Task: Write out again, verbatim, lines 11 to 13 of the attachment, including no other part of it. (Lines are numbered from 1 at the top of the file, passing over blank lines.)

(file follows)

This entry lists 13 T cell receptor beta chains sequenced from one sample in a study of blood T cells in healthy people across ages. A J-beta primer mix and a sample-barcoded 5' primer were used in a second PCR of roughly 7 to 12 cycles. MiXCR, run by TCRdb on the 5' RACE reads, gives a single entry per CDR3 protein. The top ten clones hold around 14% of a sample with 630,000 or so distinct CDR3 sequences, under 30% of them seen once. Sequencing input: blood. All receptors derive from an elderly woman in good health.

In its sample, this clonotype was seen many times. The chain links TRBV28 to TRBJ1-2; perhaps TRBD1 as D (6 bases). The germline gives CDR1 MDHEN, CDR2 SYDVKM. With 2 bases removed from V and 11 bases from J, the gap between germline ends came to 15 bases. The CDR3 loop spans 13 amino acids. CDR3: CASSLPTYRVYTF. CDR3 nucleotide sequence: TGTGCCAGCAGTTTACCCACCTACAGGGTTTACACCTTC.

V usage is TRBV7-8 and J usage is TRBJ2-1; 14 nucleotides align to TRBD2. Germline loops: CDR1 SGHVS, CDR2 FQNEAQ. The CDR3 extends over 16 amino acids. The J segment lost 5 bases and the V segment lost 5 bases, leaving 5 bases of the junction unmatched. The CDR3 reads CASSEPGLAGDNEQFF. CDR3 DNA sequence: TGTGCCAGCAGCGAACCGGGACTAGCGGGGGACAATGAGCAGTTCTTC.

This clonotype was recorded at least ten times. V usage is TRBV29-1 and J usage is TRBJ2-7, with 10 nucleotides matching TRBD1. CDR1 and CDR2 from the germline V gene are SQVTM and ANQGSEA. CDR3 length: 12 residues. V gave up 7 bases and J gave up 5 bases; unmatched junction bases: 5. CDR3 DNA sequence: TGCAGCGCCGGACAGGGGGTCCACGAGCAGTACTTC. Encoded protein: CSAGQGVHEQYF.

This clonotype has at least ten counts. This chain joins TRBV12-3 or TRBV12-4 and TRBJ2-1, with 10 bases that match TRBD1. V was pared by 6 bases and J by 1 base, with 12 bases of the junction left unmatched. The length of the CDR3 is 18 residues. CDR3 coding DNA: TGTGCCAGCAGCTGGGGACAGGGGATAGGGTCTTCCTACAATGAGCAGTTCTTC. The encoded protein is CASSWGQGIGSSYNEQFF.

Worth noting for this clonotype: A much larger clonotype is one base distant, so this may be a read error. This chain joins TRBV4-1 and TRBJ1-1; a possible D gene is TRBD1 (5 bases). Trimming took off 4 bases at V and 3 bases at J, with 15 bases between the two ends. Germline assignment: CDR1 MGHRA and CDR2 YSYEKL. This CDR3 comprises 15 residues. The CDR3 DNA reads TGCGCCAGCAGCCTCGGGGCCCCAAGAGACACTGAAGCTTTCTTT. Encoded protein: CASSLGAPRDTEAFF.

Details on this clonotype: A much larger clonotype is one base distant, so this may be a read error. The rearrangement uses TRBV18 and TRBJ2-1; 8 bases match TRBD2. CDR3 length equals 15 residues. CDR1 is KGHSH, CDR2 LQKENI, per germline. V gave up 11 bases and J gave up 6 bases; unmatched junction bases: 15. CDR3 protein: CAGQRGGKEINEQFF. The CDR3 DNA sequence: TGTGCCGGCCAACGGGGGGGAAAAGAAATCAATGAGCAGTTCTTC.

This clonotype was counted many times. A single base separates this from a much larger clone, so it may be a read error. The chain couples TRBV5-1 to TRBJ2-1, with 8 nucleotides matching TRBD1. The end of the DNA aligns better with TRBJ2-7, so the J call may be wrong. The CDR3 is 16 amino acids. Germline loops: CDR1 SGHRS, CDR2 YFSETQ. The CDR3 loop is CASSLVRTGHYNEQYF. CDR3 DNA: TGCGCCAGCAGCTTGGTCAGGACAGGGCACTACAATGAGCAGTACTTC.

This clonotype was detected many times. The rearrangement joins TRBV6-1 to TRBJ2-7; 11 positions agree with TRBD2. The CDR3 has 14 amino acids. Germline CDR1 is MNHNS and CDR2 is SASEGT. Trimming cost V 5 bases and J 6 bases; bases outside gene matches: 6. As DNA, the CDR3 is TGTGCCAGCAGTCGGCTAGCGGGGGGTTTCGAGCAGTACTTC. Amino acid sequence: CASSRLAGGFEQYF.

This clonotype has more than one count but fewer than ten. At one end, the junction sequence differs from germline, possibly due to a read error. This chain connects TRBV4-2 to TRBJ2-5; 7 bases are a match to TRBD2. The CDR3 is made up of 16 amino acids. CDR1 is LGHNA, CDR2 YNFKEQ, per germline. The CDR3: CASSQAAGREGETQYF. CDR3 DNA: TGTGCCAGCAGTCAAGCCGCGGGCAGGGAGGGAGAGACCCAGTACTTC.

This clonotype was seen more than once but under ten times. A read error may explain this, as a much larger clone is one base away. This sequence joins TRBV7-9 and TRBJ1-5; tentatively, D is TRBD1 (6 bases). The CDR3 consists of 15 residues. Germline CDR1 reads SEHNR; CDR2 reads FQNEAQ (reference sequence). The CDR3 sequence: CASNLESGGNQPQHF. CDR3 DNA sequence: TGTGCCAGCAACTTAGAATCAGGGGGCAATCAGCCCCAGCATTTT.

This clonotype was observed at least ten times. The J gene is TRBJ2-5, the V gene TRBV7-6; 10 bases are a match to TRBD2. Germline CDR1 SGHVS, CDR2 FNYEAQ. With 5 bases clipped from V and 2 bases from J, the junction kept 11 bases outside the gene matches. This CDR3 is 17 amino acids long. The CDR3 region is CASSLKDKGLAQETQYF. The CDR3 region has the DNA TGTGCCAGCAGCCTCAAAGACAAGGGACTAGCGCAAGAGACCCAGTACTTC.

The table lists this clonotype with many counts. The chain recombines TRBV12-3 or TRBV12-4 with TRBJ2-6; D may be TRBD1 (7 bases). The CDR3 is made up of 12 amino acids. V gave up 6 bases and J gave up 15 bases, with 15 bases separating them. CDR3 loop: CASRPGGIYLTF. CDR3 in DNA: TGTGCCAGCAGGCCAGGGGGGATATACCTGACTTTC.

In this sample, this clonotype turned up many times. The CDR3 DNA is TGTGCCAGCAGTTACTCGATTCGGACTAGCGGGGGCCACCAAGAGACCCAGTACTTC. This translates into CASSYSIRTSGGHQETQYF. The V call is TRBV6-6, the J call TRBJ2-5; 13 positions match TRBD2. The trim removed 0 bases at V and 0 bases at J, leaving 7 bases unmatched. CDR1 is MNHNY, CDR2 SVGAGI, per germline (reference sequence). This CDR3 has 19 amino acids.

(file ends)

This clonotype was seen more than once but under ten times. A read error may explain this, as a much larger clone is one base away. This sequence joins TRBV7-9 and TRBJ1-5; tentatively, D is TRBD1 (6 bases). The CDR3 consists of 15 residues. Germline CDR1 reads SEHNR; CDR2 reads FQNEAQ (reference sequence). The CDR3 sequence: CASNLESGGNQPQHF. CDR3 DNA sequence: TGTGCCAGCAACTTAGAATCAGGGGGCAATCAGCCCCAGCATTTT.

This clonotype was observed at least ten times. The J gene is TRBJ2-5, the V gene TRBV7-6; 10 bases are a match to TRBD2. Germline CDR1 SGHVS, CDR2 FNYEAQ. With 5 bases clipped from V and 2 bases from J, the junction kept 11 bases outside the gene matches. This CDR3 is 17 amino acids long. The CDR3 region is CASSLKDKGLAQETQYF. The CDR3 region has the DNA TGTGCCAGCAGCCTCAAAGACAAGGGACTAGCGCAAGAGACCCAGTACTTC.

The table lists this clonotype with many counts. The chain recombines TRBV12-3 or TRBV12-4 with TRBJ2-6; D may be TRBD1 (7 bases). The CDR3 is made up of 12 amino acids. V gave up 6 bases and J gave up 15 bases, with 15 bases separating them. CDR3 loop: CASRPGGIYLTF. CDR3 in DNA: TGTGCCAGCAGGCCAGGGGGGATATACCTGACTTTC.